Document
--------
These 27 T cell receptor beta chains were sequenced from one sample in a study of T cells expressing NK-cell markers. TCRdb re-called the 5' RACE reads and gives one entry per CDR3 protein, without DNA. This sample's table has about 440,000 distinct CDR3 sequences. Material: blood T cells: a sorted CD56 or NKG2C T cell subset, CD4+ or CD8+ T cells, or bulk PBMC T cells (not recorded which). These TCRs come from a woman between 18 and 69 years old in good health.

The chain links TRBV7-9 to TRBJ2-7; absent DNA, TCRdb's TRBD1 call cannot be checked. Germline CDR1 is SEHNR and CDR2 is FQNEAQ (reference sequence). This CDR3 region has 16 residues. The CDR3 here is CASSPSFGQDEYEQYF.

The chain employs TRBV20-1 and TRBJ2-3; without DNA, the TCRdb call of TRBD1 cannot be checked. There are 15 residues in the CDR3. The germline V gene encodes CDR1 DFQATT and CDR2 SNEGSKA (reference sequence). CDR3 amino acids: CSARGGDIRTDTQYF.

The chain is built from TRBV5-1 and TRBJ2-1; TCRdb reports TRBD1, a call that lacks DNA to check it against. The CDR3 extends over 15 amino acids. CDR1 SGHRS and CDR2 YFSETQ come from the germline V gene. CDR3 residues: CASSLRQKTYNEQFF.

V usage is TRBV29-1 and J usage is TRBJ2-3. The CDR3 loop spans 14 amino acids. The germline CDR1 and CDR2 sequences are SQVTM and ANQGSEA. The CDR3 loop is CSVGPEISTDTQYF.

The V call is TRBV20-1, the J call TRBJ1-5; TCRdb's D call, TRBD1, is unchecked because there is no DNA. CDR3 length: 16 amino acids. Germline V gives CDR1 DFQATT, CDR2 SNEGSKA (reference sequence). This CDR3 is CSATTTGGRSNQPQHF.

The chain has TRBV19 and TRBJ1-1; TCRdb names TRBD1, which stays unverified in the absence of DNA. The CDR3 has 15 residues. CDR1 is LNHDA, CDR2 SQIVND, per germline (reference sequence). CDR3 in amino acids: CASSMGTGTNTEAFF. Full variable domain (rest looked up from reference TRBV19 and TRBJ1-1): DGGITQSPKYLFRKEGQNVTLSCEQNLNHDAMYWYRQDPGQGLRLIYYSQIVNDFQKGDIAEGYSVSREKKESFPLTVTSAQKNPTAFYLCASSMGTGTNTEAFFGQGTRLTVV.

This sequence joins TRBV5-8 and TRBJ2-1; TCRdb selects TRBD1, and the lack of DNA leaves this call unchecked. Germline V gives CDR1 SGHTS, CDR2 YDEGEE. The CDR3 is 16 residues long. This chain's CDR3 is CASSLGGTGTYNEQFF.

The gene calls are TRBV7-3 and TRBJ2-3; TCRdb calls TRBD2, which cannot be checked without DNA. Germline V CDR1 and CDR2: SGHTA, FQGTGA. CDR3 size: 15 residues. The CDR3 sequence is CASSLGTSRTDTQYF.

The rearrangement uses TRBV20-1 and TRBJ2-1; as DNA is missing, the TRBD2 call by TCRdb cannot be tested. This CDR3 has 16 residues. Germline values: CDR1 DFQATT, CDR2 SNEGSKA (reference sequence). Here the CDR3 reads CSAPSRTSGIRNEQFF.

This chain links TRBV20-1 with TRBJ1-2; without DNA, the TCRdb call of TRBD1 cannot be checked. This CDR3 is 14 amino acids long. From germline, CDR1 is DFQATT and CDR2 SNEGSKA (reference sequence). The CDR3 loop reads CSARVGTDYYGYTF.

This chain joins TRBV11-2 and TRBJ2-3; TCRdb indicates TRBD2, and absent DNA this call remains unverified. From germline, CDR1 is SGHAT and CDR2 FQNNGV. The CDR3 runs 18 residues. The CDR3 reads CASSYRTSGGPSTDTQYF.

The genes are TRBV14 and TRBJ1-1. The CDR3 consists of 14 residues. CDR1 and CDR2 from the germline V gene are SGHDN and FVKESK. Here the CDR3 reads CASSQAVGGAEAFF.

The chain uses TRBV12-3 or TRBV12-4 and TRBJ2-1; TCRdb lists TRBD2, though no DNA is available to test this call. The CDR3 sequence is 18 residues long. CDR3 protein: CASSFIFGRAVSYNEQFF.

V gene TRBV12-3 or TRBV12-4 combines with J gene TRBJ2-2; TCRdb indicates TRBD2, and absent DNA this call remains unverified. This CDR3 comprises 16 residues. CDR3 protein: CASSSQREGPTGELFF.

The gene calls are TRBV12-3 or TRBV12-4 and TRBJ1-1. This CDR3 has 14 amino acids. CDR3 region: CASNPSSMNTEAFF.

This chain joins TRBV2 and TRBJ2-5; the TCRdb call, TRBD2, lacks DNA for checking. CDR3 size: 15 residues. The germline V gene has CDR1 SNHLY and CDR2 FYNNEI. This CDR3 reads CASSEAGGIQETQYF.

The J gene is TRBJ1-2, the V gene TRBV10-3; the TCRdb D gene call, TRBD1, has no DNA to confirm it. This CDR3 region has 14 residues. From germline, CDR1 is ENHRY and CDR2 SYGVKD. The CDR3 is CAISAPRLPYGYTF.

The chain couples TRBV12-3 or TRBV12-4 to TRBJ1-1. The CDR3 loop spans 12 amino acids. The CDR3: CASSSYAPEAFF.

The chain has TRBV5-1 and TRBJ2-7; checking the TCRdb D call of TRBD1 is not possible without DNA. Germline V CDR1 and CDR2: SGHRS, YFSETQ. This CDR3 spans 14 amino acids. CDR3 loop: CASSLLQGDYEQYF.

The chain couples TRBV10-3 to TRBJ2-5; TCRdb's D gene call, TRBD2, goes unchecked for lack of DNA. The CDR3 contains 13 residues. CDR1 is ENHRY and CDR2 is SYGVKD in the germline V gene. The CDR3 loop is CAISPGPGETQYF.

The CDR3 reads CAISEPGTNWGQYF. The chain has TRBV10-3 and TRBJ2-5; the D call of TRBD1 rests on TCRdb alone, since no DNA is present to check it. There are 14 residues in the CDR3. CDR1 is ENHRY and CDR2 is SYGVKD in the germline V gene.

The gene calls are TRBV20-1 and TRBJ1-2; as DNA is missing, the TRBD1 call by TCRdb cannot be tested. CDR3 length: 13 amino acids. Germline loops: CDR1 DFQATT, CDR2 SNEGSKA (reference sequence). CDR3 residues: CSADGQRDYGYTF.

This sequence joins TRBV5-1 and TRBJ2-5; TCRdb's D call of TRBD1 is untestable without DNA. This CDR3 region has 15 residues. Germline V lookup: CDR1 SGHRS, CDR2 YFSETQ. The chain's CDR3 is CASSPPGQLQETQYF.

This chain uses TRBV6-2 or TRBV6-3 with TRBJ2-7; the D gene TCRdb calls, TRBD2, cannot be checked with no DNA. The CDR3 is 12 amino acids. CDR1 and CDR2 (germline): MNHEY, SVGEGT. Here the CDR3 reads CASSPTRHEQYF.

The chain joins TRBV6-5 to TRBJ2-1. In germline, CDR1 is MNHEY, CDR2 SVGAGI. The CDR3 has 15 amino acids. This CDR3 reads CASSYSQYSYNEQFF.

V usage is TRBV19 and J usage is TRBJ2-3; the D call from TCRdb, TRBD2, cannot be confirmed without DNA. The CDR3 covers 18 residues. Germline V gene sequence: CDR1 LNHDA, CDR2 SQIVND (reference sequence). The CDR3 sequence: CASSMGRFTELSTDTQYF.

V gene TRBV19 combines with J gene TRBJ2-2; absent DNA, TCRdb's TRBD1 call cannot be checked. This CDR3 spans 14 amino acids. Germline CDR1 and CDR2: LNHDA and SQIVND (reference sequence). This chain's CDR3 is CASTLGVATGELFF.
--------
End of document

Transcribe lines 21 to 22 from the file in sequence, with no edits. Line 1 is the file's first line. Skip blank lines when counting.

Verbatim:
The chain couples TRBV10-3 to TRBJ2-5; TCRdb's D gene call, TRBD2, goes unchecked for lack of DNA. The CDR3 contains 13 residues. CDR1 is ENHRY and CDR2 is SYGVKD in the germline V gene. The CDR3 loop is CAISPGPGETQYF.

The CDR3 reads CAISEPGTNWGQYF. The chain has TRBV10-3 and TRBJ2-5; the D call of TRBD1 rests on TCRdb alone, since no DNA is present to check it. There are 14 residues in the CDR3. CDR1 is ENHRY and CDR2 is SYGVKD in the germline V gene.